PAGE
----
Netty 4.0.51 and 4.1.15. final versions released

New updates for a NIO client server framework available now
29 August 2017   2324

New bugfix releases for Netty 4.0.x and 4.1.x series available now. 

What is Netty? 

Netty is a NIO client server framework which enables quick and easy development of network applications such as protocol servers and clients. It greatly simplifies and streamlines network programming such as TCP and UDP socket server.

'Quick and easy' doesn't mean that a resulting application will suffer from a maintainability or a performance issue. Netty has been designed carefully with the experiences earned from the implementation of a lot of protocols such as FTP, SMTP, HTTP, and various binary and text-based legacy protocols. As a result, Netty has succeeded to find a way to achieve ease of development, performance, stability, and flexibility without a compromise.

Netty architecture
Netty architecture

Main features:

  • Design
    • Unified API for various transport types - blocking and non-blocking socket
    • Based on a flexible and extensible event model which allows clear separation of concerns
    • Highly customizable thread model - single thread, one or more thread pools such as SEDA
    • True connectionless datagram socket support (since 3.1)
  • Ease of use
    • Well-documented Javadoc, user guide and examples
    • No additional dependencies, JDK 5 (Netty 3.x) or 6 (Netty 4.x) is enough
  • Performance
    • Better throughput, lower latency
    • Less resource consumption
    • Minimized unnecessary memory copy
  • Security
    • Complete SSL/TLS and StartTLS support

What's new in updates?

These releases contains bug-fixes, performance enhancements and features.

The most important changes for 4.0.51.Final and 4.1.15.Final are:

  • Support JDK9-native ALPN 
  • More bullet-proof way of detecting if ipv6 is supported or not when using the native transport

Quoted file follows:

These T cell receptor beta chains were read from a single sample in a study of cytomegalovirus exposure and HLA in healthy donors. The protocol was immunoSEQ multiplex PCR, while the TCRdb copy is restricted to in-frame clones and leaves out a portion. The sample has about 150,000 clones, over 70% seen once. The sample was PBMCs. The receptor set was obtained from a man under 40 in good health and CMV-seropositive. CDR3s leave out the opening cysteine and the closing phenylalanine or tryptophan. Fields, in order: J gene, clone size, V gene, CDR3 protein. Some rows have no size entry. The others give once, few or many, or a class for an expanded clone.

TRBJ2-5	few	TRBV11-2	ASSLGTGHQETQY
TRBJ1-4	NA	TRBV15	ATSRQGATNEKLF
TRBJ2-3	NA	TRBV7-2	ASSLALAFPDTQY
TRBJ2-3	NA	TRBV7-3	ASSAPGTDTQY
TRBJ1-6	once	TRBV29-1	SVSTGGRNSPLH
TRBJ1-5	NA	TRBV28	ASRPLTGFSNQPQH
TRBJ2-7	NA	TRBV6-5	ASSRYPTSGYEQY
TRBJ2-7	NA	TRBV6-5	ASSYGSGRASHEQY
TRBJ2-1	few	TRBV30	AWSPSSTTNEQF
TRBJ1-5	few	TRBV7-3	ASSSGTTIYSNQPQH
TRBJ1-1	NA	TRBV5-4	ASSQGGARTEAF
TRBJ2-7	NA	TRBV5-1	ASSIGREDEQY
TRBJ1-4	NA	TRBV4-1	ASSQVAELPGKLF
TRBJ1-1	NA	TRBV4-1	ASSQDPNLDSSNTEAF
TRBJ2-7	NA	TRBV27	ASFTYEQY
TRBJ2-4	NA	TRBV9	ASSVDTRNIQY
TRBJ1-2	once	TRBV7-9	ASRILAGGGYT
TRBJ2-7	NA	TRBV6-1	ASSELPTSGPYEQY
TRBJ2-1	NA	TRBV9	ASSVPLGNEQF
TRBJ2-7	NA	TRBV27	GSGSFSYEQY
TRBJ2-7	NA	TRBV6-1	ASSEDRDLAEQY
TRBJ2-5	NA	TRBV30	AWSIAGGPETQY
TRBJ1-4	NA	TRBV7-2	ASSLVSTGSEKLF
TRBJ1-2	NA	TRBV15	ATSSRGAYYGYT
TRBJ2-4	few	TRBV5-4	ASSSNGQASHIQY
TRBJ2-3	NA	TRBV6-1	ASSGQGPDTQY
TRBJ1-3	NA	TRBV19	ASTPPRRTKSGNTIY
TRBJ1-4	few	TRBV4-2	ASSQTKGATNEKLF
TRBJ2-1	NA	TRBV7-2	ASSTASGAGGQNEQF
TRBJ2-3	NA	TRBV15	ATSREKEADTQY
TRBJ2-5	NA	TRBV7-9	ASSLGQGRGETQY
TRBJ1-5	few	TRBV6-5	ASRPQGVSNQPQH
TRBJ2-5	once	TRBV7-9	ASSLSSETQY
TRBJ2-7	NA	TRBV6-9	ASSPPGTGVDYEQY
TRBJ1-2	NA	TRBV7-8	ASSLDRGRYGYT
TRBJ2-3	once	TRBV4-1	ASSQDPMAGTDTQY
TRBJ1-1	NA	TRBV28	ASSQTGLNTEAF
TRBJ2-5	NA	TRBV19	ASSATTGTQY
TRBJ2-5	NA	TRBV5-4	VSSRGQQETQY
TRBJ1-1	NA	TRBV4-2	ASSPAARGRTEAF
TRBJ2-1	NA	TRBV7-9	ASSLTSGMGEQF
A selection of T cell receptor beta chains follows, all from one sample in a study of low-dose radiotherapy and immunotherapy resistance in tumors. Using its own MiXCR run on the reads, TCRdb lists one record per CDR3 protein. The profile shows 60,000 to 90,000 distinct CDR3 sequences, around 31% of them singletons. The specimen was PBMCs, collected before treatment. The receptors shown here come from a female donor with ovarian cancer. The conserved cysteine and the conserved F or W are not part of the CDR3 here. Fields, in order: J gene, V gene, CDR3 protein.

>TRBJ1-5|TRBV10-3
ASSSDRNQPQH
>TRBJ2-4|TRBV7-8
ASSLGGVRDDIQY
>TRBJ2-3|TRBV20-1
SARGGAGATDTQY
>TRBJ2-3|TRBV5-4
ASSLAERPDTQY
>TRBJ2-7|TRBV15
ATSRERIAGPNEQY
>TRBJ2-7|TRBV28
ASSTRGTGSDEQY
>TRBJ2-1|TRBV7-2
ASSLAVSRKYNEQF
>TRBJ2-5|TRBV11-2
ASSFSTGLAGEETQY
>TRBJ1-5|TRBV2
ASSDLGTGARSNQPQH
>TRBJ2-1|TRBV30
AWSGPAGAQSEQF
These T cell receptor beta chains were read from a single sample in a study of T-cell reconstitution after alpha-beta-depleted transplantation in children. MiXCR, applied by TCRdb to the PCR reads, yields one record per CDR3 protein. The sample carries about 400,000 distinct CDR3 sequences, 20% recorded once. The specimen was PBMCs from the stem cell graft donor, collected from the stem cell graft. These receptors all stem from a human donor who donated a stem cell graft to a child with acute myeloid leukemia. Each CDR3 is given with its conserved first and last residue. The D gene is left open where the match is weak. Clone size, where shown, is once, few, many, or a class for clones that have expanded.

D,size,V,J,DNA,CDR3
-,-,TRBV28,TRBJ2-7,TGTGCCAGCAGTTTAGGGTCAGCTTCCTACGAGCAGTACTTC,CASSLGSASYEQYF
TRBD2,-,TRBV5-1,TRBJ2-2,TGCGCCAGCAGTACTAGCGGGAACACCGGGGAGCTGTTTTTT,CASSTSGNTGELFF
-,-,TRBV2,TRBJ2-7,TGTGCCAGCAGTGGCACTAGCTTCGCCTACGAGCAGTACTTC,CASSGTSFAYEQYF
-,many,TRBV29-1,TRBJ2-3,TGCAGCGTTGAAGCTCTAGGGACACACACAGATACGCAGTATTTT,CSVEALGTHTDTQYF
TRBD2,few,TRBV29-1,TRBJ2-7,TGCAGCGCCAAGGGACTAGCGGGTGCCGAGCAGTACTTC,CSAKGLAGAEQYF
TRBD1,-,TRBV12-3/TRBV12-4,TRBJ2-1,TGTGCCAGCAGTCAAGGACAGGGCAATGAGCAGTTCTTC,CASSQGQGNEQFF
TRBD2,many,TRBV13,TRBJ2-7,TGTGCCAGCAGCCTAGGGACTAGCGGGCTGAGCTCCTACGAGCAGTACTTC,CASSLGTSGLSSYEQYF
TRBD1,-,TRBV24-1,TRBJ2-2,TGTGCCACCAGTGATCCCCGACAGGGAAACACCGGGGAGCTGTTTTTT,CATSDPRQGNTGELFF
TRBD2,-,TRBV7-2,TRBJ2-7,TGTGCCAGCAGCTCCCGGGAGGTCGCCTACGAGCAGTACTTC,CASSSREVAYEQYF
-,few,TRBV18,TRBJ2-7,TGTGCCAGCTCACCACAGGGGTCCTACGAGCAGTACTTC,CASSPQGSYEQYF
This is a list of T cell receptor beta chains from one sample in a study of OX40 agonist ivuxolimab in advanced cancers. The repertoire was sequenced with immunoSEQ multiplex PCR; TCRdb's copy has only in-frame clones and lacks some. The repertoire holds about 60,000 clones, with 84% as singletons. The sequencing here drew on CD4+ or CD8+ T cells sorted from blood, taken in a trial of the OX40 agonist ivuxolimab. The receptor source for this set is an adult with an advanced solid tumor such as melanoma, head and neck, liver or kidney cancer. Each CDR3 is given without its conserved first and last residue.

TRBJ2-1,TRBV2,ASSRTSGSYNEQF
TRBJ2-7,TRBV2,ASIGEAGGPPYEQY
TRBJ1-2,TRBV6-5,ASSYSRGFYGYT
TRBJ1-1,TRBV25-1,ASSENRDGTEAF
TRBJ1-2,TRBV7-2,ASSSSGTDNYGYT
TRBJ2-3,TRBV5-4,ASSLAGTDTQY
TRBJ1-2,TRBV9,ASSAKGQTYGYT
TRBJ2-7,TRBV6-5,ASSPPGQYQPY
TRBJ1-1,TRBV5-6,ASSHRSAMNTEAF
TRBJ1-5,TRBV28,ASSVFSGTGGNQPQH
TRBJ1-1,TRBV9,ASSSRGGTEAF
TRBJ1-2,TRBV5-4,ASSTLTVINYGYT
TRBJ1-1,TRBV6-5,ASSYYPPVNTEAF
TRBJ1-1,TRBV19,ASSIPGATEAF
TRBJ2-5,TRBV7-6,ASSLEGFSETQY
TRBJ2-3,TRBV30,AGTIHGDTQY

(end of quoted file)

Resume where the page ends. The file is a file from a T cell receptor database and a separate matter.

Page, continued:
• DelegatingSslContext should also be able to configure the SslHandler 
  • Netty 4.1.14.Final fails to load on android
  • Include JNIEXPORT on exported symbols 
  • Unify KQueue and Epoll wait timeout approach 
  • Make NativeLibraryLoader check java.library.path first 
  • Use the ByteBufAllocator when copy a ReadOnlyByteBufferBuf and so also be able to release it without the GC when the Cleaner is present 
  • Ensure netty builds with java9 (build 9+181) 
  • Make configurable the initial and max size of InternalThreadLocal.stringBuilder 
  • Fix endless loop in ByteBufUtil#writeAscii 
  • Correctly support SO_TIMEOUT for OioDatagramChannel 
  • Ensure we null out the previous set InetAddress on java.net.DatagramPacket 
  • Correctly handle connect/disconnect in EpollDatagramChannel
  • Shutting down the outbound side of the channel should not accept future writes

The most important changes for 4.1.15.Final only are:

  • Decouple DnsCache and DnsCacheEntry 
  • KQueue detect peer close without EVFILT_READ
  • Support the little endian floats and doubles by ByteBuf 
  • We should prefer heap buffers when using the OIO transport to reduce memory copies 
  • First call channelReadComplete(...) before flush(...) for better performance 
  • HTTP/2 Child Channel and FrameCodec Feature Parity  

 Learn more at official website.

Most Popular Java Snippet At StackOverflow is Flawed

The code in question was posted in 2010 and has accumulated over a thousand recommendations, and can be found in 7k GitHub repos
05 December 2019   120

The most popular example of Java code published on StackOverflow turned out to be an error leading to the conclusion, under certain conditions, of an incorrect result. The code in question was posted in 2010 and has accumulated over a thousand recommendations, and has also been copied to many projects and is found in repositories on GitHub about 7 thousand times. It is noteworthy that the mistake was not found by the users copying this code into their projects, but by the original author of the council.

The considered code converted byte size into readable form, for example 110592 converted to "110.6 kB" or "108.0 KiB". The code was proposed as a logarithm-optimized version of the previously proposed tip, in which the value was determined by dividing the initial value in a cycle by 1018, 1015, 1012, 1019, 106, 103, and 100, until the divisor is larger than the original value in bytes . Due to inaccurate calculations in the optimized version (overflow of the long value), the result of processing very large numbers (exabytes) did not correspond to reality.

The author of the council also tried to draw attention to the problem of copying examples without reference to the source and without specifying a license. According to a previous study, 46% of developers copied the code from Stack Overflow without specifying the author, 75% did not know that the code is licensed under CC BY-SA, and 67% did not know that this implies the need for attribution.